by Laura Heffner
When we place too much emphasis on how we appear, we make ourselves unhappy. The focus of our time and energy is how we look and not how we live our lives. Granted, you want to take care of yourself and your body but obsessing about it leads to being unhappy.
Think about it, when you put off doing things in your life because you don't feel good about your appearance, you lose. Waiting until you lose that last ten pounds before you go the ocean front resort you've dreamt of for years means you might never make it to the beach. Not participating in an activity because you are self-conscious about your body takes away from the joy in life.
I'm one of the largest women cyclists in many of the groups and rides that I participate in. I'm slower than the rest but I love riding so I keep at it. I'll admit, there are times when I feel like a behemoth compared to the smaller ladies and even guys, but I would have lost a lot of experiences by waiting until I was "thin" enough to ride with the faster crowd. I found being fast isn't as important to me as I thought. Riding and having fun is what I really want to get out of the sport. My presence allows other people who are bigger built to feel comfortable being in the group. The bonus for me? I'm fitter and feel better all the way around.
When I was younger and in school, I was the same size and build as my youngest daughter. We are both tall but we aren't "skinny" as we possess large frames and tend to put on muscle easily. In the late 1980's, thin was the rage. You couldn't be rich enough or thin enough back in that era. I walked the halls of my high school feeling very out of place, though I wasn't overweight, I felt like a giant whale most days compared to my size 0 friends. I'm several sizes larger today than I was back then. I look at my daughter and think how in the world could I think I was fat? Then I realize how much thinking in that manner affected my self-confidence, that I dated guys that weren't really good for me and I ignored the ones that probably would have had a positive effect in my life. I didn't pursue my dreams with much gusto either. After all, I had a poor self-image and it affected all that I did or didn't do.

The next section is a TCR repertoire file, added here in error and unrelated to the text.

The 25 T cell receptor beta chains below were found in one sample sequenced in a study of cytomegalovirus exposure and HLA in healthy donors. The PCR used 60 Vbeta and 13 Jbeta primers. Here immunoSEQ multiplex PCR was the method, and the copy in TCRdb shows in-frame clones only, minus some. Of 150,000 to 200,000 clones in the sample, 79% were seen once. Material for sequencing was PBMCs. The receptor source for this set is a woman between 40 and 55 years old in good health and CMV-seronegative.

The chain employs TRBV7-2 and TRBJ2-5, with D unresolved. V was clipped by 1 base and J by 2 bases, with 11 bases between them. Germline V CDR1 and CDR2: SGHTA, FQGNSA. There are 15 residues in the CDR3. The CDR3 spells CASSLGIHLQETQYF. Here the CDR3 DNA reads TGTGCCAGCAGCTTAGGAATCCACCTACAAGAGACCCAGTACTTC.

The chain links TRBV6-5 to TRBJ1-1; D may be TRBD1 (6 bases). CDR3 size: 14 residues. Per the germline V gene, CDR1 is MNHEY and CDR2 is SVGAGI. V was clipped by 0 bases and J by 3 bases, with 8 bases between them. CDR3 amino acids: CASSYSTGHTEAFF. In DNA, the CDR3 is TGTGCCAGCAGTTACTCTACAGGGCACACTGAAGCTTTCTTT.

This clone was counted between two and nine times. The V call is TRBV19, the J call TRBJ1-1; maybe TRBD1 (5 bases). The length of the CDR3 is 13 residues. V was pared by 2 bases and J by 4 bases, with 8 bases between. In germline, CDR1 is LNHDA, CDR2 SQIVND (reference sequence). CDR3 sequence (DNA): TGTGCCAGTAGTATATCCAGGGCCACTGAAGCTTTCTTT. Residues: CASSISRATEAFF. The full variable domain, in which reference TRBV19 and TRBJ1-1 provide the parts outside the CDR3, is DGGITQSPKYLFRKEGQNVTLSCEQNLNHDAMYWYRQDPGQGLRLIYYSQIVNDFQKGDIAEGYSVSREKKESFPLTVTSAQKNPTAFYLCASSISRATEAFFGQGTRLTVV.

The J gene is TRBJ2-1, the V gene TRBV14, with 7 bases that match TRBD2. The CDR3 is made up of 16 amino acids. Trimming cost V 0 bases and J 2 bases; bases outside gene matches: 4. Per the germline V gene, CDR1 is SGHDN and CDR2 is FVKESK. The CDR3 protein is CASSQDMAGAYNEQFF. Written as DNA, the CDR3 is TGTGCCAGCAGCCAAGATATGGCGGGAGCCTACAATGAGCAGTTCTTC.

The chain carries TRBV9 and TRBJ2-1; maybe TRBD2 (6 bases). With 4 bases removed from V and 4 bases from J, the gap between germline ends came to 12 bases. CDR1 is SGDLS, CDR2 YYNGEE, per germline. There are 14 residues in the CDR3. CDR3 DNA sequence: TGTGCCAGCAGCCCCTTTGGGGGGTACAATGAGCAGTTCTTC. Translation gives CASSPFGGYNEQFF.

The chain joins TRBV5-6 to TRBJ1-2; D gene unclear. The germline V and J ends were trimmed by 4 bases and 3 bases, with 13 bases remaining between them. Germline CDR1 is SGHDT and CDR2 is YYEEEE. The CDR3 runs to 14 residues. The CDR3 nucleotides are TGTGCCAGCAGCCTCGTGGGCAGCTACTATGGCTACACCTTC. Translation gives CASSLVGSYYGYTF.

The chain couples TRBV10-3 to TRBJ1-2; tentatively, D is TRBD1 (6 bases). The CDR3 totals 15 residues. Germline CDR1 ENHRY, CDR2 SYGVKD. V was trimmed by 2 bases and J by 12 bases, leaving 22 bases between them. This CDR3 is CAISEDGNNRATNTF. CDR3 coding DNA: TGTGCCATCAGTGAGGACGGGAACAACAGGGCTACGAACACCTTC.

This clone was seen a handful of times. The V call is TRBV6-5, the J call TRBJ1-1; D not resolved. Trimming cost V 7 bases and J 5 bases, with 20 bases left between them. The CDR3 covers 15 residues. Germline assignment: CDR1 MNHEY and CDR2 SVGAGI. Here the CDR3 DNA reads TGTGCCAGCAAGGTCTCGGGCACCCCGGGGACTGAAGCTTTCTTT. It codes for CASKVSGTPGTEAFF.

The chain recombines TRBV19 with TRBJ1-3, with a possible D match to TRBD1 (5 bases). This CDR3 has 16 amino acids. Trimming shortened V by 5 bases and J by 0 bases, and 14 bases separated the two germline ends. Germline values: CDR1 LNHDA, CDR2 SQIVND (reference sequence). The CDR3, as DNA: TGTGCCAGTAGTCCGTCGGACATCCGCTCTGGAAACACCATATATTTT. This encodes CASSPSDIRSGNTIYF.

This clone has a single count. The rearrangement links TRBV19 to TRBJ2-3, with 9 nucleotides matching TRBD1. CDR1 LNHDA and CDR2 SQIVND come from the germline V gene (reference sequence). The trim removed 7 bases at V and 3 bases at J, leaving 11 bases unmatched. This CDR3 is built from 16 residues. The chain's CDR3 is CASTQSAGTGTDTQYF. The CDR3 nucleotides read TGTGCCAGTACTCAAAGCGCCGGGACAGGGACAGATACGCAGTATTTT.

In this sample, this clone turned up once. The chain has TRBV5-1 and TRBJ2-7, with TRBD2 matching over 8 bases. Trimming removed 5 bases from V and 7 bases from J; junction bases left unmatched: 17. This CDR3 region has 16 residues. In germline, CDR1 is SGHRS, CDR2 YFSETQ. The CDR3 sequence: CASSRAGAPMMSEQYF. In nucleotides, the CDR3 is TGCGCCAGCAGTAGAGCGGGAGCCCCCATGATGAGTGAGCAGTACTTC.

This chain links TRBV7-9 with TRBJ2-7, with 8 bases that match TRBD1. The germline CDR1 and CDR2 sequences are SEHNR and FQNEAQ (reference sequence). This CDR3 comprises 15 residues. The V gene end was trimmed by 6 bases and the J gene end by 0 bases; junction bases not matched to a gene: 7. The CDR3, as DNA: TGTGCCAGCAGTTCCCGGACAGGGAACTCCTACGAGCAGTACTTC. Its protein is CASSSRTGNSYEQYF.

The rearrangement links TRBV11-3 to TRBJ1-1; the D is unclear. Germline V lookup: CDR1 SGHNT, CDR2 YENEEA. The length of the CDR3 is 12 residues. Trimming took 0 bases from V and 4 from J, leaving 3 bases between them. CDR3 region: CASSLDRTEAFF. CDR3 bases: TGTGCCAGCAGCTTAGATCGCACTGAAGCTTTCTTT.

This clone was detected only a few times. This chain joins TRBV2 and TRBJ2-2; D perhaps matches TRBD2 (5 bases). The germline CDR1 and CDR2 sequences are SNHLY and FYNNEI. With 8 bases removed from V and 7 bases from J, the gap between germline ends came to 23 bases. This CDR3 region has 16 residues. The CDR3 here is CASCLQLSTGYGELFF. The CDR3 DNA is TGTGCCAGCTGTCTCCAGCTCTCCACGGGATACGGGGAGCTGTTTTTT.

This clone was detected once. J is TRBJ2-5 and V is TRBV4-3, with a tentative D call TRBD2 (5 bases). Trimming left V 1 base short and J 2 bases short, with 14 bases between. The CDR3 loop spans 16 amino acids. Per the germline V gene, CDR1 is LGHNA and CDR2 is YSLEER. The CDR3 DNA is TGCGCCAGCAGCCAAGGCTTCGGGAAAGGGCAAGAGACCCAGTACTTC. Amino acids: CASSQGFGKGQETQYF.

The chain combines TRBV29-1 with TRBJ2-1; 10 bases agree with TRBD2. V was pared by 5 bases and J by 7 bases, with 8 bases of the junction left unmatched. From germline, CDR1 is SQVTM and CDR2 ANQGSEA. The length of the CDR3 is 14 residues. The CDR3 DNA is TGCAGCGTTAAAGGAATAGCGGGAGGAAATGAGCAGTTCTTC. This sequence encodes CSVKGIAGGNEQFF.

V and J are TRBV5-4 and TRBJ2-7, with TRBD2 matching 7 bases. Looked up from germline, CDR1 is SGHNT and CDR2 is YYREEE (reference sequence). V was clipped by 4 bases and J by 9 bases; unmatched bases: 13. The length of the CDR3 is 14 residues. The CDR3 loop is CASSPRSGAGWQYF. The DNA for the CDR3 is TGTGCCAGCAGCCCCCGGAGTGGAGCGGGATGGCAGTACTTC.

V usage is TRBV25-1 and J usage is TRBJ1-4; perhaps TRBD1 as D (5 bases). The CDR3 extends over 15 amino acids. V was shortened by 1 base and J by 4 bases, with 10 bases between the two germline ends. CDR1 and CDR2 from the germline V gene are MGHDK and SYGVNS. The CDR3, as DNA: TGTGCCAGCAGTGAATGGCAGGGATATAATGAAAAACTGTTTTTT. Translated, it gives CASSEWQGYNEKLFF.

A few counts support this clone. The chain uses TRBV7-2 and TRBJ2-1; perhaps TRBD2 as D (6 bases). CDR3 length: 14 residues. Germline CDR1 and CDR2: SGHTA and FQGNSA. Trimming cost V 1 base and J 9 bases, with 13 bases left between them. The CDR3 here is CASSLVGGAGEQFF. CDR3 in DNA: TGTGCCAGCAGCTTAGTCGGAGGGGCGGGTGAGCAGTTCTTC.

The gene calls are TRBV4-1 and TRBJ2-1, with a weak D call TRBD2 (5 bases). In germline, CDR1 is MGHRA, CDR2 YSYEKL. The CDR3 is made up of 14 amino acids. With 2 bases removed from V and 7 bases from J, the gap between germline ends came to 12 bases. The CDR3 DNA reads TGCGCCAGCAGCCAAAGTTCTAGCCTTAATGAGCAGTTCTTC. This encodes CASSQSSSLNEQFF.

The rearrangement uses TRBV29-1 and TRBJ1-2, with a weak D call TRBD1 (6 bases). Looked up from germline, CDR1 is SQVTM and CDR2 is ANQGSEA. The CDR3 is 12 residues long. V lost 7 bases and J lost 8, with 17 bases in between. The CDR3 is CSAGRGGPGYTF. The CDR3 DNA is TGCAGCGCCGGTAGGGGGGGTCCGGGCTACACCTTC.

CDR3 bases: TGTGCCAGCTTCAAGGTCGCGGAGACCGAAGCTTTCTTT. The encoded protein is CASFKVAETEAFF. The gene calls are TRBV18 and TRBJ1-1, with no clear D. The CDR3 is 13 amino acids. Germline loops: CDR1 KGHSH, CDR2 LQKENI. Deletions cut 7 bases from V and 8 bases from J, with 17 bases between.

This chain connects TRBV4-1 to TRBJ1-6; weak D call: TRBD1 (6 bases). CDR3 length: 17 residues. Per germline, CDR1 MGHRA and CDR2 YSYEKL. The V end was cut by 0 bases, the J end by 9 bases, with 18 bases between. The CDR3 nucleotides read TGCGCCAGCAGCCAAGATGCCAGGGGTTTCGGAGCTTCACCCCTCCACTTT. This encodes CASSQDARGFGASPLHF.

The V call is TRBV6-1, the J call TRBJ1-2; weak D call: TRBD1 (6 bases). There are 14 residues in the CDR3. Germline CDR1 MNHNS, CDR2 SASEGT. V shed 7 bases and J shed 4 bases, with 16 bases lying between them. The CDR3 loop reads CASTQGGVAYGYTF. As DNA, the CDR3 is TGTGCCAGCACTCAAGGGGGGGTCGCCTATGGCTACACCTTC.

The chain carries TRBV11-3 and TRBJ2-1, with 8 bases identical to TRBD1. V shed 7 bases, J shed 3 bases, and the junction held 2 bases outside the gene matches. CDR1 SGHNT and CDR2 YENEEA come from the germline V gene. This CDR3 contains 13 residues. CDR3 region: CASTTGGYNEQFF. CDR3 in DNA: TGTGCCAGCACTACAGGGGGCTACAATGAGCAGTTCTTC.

I can't count the number of times where I let my appearance or my perception of my appearance limit me in some way in my life. The last five or so years, I've been trying to rid myself of that thinking. I stopped exercising only to lose weight. I must actually enjoy what I do now. It's made all the difference in the world. I started participating regardless of my size. Yes, I might be last, but I am still out there. Doing so has set me to be a better role model for three daughters. Even when you don't think they are watching, I found that they hold you up as their standard even when they act like you are the most embarrassing person on earth.
So think about it. What are you doing that wastes hours of your life? What could you simplify about your personal care to give you more time for something you love? How does your view of your appearance limit you? Think about it as if this is your last day on earth. Does it really matter if you are fifty pounds overweight? Or your hair isn't perfect? Or you don't look like Jennifer Aniston? Or George Clooney? In the grand scheme of things, none of it will matter after we are long gone except how we lived our lives this very moment.